In a welcome change, more youngsters with autism are finding employment
A new trend shows that many private companies are coming forward to hire people with autism. Experts point out that though there is still a long way to go towards creating inclusive workspaces, the much needed change is already here.
Today, there are many private companies that hire people with autism into their workforce. Since most of the special schools and NGOs provide youngsters with autism vocational training and technological skills, it enables them to earn a livelihood and become independent at a very young age. Reportedly, number of people being hired for jobs are increasing at a rapid rate since the past couple of years. More companies are becoming aware of the need to work towards inclusion. Experts point out that this is indeed a much needed, remarkable and welcome change.
When a person with autism picks up a job, it must be something that suits their tastes, strengths and preferences. Skills vary from people who have mild to extreme autism as well. One of the biggest strengths that can be tapped are their good memory skills. Though they cannot handle multiple tasks, people with autism can excel in repeating or doing the same things.
Most of them are good with computers and gadgets, and hence providing them with a platform to do something with these will be a good idea, and this is what most companies are working on. There are many basic computer programmes and courses offered for people with autism so that they can learn and earn on their own.
Anuradha Krishnamoorthy, is the founder of Krea eKnowledge Pvt Ltd. and Can DO, a CSR initiative that provides training and employment for people with disabilities. According to her, the trend of hiring people with autism has been set off. But there is a long way to go.
Currently, we have an employee and an intern with autism who are doing really well at our workspace. It is possible for them to work in offices if given the right guidance and training, mainly because they have cognitive abilities. So organisations must tap those skills. We try to focus and give them data related work. They can collect the information from online sources and do a little research as well.-Anuradha Krishnamoorthy, Founder, Krea Knowledge Pvt Ltd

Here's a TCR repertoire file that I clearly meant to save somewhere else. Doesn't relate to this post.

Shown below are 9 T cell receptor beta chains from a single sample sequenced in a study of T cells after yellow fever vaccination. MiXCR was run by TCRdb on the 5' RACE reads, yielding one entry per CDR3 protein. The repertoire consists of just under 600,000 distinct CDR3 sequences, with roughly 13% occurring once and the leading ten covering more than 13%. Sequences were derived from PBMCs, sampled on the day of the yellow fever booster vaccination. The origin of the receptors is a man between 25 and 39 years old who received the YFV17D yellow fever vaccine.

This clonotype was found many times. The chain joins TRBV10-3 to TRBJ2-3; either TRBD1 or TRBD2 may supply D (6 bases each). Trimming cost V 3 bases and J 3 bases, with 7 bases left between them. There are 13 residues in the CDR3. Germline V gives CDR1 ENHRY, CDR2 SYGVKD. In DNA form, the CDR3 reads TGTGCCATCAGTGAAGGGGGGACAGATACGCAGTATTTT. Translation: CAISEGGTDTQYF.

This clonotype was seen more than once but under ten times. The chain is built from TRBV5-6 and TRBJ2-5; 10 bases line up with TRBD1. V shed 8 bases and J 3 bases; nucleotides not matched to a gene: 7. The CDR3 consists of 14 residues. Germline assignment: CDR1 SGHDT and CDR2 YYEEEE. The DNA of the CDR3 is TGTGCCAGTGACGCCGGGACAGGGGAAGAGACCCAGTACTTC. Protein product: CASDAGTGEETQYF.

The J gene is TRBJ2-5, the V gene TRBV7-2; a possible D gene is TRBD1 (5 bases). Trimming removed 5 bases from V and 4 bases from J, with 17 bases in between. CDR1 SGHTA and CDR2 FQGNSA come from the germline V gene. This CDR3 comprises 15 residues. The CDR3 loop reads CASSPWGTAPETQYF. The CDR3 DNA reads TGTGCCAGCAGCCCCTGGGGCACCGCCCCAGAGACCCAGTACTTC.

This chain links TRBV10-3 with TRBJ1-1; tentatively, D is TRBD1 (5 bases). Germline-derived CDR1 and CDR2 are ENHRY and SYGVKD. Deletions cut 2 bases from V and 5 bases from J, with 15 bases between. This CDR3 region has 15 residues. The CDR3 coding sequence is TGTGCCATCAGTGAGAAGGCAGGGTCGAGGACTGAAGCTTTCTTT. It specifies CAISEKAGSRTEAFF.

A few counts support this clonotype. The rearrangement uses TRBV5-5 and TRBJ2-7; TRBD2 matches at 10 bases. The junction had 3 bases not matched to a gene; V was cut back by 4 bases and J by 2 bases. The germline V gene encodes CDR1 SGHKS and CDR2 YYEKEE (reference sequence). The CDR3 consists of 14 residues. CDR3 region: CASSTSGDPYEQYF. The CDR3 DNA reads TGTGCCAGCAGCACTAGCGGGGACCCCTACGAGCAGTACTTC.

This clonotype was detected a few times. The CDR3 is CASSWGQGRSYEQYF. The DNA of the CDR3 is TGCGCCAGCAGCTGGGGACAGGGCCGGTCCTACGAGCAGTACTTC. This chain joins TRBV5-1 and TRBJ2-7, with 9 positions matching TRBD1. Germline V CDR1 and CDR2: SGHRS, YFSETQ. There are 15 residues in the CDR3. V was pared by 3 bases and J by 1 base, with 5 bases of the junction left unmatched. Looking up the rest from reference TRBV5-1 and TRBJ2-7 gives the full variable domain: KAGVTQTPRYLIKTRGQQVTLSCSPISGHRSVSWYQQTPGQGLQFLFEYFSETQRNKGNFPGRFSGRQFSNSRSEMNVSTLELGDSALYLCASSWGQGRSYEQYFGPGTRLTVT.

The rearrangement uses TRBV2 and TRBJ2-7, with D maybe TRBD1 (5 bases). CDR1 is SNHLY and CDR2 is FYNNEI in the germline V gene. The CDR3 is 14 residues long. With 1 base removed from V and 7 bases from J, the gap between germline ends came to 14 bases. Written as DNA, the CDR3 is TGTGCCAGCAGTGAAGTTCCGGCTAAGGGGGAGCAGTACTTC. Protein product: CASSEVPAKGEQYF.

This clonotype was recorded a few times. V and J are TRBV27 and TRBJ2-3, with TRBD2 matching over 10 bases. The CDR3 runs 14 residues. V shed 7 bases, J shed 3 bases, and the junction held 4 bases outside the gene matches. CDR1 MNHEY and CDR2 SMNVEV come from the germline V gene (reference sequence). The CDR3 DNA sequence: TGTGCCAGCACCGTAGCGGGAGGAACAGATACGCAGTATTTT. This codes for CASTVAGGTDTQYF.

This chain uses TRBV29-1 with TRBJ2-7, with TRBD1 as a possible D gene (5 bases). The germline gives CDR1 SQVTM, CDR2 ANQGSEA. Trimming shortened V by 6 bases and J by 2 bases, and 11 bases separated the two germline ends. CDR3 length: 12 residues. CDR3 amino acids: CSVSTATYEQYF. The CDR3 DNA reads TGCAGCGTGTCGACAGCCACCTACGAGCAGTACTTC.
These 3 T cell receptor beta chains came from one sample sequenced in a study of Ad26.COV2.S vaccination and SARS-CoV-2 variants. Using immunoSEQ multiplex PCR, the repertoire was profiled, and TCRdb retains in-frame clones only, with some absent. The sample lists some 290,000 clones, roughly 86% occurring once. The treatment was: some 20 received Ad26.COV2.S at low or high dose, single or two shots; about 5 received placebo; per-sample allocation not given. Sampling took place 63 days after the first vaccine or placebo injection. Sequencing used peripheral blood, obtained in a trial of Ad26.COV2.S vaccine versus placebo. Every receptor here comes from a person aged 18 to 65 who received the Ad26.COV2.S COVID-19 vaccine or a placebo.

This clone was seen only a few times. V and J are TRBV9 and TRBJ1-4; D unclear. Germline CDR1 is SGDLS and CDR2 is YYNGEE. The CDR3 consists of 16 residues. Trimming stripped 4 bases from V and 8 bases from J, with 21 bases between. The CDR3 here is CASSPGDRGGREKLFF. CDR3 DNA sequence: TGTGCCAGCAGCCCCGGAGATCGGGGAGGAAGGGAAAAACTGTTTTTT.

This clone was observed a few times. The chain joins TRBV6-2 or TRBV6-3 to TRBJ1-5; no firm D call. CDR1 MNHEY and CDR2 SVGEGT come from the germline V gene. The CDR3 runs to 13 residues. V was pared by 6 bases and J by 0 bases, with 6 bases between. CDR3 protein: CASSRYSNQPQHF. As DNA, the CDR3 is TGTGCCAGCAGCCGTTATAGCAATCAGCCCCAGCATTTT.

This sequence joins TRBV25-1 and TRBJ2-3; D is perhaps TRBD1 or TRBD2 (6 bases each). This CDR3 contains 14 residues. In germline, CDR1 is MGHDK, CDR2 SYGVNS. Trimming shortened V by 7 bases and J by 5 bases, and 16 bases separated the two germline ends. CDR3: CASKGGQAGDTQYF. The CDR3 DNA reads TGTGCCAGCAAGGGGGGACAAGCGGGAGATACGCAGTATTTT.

It is important that jobs provided to youngsters with autism must have a well-defined goal or end point. It is equally important for the boss to understand their skills and help them work on improving it. With a little bit of training and patience from co-workers, people with autism can excel at work places.
Suman John, Founder, Diya Foundation, works towards empowering people with disabilities to get a job and become independent.
"The skills and efficiencies of people on the spectrum vary", says Suman. "Today there are companies like SAP and Accenture, to name a few, that hires people with disabilities. 2% of the SAP workforce have to be people in the autism spectrum and they are very efficient and show higher productivity than others", says John.
Anuradha says that more awareness and sensitisation is needed. "The information that you give people with autism must be crystal clear and it is great that policies are becoming more inclusive".
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